How is the academic or faculty workplace shifting on campus?

Deborah: We are partnering with our clients to rethink the academic workplace and to leverage our workplace experience with many different client types. We’re asking questions like: How many days a week and for how many hours do you need to be on campus to be effective in your position? Would you be willing to share a workspace?

The amount of space allocated to office is the most underutilized on a campus. But we’re looking at how to leverage it because faculty needs to be there to help students. But if they want quiet focus time, that doesn’t have to happen there, it could be elsewhere.

What trends are you seeing around hybrid learning?

Mark: Hybrid learning is here to stay, and there are at least three or four different flavors of hybrid. There’s HyFlex, where you have some students in class and some remote, and it’s all happening at the same time. There’s schedule-based hybrid, where depending on the day of the week, you’re hybrid, remote, or in person. There’s activity-based hybrid, where depending on what you’re doing, you might have a lecture remotely, and then a lab in person. And then there’s the blends of all of those. And the key is to find the right technology for each of those applications.

Students have preferences for the kinds of learning they want, but hybrid programs are not always as successful. So, it’s both providing the right physical space and virtual space, but also everything that goes along with it to make it work.

What trends are you seeing in student housing?

Deborah: We’re seeing more opportunities across colleges and universities for student housing, with a focus on affordable housing and providing living communities with expanded wraparound services. Many state institutions, particularly community colleges, have expanded their beyond providing education, and helping support students’ basic needs, from housing to mental health. The campus is really becoming the place to support the ‘whole student.’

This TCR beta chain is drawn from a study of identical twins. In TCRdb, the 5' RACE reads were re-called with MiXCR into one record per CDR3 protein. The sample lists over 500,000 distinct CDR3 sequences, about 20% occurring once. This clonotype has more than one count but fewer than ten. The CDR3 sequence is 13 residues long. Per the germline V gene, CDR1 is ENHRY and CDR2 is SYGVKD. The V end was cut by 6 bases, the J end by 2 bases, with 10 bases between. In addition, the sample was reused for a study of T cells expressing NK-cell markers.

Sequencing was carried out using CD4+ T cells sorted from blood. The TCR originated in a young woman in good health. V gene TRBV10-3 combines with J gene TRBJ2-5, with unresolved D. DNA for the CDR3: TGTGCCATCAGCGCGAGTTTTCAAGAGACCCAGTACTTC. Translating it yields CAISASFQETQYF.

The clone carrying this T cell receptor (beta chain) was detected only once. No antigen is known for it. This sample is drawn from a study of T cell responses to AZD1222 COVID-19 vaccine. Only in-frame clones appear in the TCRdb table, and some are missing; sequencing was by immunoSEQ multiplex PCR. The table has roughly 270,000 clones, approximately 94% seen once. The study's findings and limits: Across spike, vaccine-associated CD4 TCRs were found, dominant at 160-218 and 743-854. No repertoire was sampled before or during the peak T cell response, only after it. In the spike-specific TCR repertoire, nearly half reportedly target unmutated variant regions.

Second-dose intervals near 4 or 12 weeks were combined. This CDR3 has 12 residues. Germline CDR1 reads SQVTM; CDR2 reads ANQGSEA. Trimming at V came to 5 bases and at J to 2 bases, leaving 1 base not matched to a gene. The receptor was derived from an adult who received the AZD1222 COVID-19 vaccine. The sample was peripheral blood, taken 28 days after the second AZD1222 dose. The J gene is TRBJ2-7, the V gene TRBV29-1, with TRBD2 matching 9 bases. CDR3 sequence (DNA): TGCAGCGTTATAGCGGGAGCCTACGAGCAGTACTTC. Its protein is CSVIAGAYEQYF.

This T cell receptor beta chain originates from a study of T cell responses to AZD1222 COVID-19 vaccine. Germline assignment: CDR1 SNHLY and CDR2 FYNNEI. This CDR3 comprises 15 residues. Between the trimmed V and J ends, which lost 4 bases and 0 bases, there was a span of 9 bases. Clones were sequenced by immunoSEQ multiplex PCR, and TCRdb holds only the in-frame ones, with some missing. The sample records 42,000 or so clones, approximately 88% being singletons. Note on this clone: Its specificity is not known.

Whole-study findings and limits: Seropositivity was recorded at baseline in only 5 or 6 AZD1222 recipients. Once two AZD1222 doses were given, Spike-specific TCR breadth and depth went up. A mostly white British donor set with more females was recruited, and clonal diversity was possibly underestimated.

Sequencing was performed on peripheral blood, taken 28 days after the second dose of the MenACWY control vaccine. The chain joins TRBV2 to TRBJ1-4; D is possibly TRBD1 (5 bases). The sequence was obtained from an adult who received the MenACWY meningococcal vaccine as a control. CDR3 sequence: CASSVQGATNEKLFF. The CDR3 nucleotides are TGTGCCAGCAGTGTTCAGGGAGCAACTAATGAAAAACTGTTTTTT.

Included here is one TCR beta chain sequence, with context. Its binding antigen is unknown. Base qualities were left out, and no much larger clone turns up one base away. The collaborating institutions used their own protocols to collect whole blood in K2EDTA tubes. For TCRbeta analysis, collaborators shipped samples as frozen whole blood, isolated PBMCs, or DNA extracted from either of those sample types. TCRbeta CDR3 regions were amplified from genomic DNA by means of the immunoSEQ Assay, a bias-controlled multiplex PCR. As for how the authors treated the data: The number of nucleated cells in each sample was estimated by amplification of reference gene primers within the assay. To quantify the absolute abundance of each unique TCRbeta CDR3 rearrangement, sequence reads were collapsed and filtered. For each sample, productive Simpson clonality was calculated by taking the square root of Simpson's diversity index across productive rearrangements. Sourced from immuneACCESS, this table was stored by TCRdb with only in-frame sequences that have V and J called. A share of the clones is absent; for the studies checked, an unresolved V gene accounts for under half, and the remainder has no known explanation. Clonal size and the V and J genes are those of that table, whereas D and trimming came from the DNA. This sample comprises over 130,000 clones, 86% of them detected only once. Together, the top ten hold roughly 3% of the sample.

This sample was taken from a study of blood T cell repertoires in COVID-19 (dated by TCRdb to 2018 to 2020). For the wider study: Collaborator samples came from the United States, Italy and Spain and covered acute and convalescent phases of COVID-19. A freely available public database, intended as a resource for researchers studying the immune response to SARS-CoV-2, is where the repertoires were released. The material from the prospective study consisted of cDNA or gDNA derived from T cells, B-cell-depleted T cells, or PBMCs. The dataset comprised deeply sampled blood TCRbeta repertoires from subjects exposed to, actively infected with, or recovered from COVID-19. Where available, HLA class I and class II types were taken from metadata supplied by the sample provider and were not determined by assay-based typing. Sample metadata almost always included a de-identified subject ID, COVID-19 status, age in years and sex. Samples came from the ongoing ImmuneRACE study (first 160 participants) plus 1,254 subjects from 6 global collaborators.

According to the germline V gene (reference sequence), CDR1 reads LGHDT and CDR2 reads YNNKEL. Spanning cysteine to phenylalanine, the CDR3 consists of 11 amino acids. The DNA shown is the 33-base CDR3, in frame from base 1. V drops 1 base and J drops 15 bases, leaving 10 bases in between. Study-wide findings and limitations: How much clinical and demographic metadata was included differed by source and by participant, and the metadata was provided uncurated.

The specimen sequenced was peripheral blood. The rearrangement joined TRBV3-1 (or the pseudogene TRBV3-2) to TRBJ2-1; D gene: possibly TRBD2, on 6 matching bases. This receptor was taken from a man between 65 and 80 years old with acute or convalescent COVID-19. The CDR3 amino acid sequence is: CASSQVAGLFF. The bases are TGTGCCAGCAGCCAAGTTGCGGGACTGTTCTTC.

And housing is also connected back to belonging, so it’s essential to create a place where students feel a sense of belonging, particularly for first year students. The first-year experience is incredibly formative to and indicative of a student’s success later in their college experience and is critical to relationship building.

Why is holistic planning integral to the future of higher education, and what services are you offering to address the full spectrum of campus needs?

Deborah: We have been expanding our services to help institutions approach planning holistically with an integrated planning approach. Aligning planning efforts across a campus builds relationships and positions institutions to be prepared for change. For example, looking at sustainability, belonging, wellness, and how they intersect on the physical campus maximizes opportunities to have a positive impact.

Mark: Because of the mixed-use nature of campuses, a cross-disciplinary approach can bring together multiple areas, for example sciences, health and wellness, sports, workplace, sustainability, brand, and residential design. Our ability to bring experts and thought leaders from across these very specific disciplines is a valued by our clients and supports holistic planning.

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Deborah Shepley
Deborah is a principal and global co-leader of Gensler’s Education practice who has partnered with over 45 higher education institutions to facilitate integrated, participatory, and data-informed planning and design processes. She brings a wealth of knowledge and expertise in campus master planning, space programming, stakeholder engagement, and community outreach. Deborah is based in Newport Beach. Contact her at .
Mark Thaler
Mark is a principal and global leader of Gensler’s Education practice. He is one of Gensler’s experts in the design of learning environments and student spaces. His projects span the academic spectrum, from K-12 through higher education. Mark is based in New York. Contact him at .